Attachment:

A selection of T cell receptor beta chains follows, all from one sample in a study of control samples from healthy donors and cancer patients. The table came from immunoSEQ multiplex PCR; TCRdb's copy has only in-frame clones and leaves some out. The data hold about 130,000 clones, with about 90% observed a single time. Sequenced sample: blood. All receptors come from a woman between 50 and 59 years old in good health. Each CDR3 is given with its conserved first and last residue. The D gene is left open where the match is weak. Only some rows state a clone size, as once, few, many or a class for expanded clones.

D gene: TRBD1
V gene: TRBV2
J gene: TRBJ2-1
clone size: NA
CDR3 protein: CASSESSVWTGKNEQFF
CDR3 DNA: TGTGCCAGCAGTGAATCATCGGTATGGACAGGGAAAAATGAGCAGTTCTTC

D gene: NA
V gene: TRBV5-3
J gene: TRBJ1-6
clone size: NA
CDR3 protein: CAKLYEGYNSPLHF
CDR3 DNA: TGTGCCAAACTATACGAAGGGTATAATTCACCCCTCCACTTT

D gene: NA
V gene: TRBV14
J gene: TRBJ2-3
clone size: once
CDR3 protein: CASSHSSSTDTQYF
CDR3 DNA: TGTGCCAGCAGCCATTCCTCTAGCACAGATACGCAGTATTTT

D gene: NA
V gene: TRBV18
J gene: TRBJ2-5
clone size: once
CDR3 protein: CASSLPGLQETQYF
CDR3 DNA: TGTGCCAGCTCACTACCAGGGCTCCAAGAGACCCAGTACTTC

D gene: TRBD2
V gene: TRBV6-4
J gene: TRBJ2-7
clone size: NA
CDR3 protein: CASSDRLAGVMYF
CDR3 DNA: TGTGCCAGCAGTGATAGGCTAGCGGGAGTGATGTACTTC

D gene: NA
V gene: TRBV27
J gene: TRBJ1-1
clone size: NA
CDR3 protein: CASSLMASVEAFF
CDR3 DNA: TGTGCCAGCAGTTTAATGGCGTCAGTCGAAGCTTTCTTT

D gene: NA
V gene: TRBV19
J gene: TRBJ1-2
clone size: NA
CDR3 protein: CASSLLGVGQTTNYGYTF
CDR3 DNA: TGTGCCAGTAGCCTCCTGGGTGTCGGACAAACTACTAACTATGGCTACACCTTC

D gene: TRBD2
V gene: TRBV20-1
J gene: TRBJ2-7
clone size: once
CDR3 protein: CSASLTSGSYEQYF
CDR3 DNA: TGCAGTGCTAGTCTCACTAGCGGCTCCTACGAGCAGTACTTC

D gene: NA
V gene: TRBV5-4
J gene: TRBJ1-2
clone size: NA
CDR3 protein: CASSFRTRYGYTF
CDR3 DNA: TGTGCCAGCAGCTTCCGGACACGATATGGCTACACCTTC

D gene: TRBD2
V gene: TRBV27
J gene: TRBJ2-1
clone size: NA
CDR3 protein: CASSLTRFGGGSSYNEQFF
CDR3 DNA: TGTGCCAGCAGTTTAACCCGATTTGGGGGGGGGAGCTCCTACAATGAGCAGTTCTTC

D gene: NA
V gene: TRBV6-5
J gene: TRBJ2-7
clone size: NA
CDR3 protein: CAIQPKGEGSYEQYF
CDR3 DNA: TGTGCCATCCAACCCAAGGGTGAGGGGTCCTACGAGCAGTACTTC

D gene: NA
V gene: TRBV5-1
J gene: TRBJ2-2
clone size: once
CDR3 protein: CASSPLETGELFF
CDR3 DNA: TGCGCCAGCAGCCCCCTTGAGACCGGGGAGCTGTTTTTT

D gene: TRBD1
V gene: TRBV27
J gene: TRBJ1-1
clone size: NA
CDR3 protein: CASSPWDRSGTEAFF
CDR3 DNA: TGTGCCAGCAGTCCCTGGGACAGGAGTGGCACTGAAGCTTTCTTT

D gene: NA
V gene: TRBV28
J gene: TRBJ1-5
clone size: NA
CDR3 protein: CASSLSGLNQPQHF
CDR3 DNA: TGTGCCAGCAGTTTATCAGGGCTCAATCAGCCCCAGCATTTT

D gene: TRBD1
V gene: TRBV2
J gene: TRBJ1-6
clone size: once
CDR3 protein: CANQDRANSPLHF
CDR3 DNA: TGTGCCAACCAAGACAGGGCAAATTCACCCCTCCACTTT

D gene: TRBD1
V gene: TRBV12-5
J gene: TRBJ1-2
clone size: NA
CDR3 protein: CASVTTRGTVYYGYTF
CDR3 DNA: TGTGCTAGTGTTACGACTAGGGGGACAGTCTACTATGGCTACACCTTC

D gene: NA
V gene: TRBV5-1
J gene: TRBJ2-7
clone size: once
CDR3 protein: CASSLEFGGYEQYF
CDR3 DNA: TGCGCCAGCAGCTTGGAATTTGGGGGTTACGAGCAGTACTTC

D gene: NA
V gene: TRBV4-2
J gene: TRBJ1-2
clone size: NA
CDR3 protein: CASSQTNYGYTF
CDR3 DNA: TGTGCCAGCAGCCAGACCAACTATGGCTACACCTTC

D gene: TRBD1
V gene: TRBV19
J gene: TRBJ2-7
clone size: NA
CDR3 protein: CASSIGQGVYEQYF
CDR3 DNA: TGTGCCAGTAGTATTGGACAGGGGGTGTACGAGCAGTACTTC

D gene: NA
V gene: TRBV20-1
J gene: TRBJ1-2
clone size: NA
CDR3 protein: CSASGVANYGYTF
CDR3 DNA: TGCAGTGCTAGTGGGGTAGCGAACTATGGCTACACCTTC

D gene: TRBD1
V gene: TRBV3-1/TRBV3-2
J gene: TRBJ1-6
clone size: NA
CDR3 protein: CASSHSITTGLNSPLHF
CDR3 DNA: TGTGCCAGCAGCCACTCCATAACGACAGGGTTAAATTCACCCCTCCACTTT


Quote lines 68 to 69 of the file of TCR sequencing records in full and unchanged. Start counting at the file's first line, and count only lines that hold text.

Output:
D gene: NA
V gene: TRBV5-1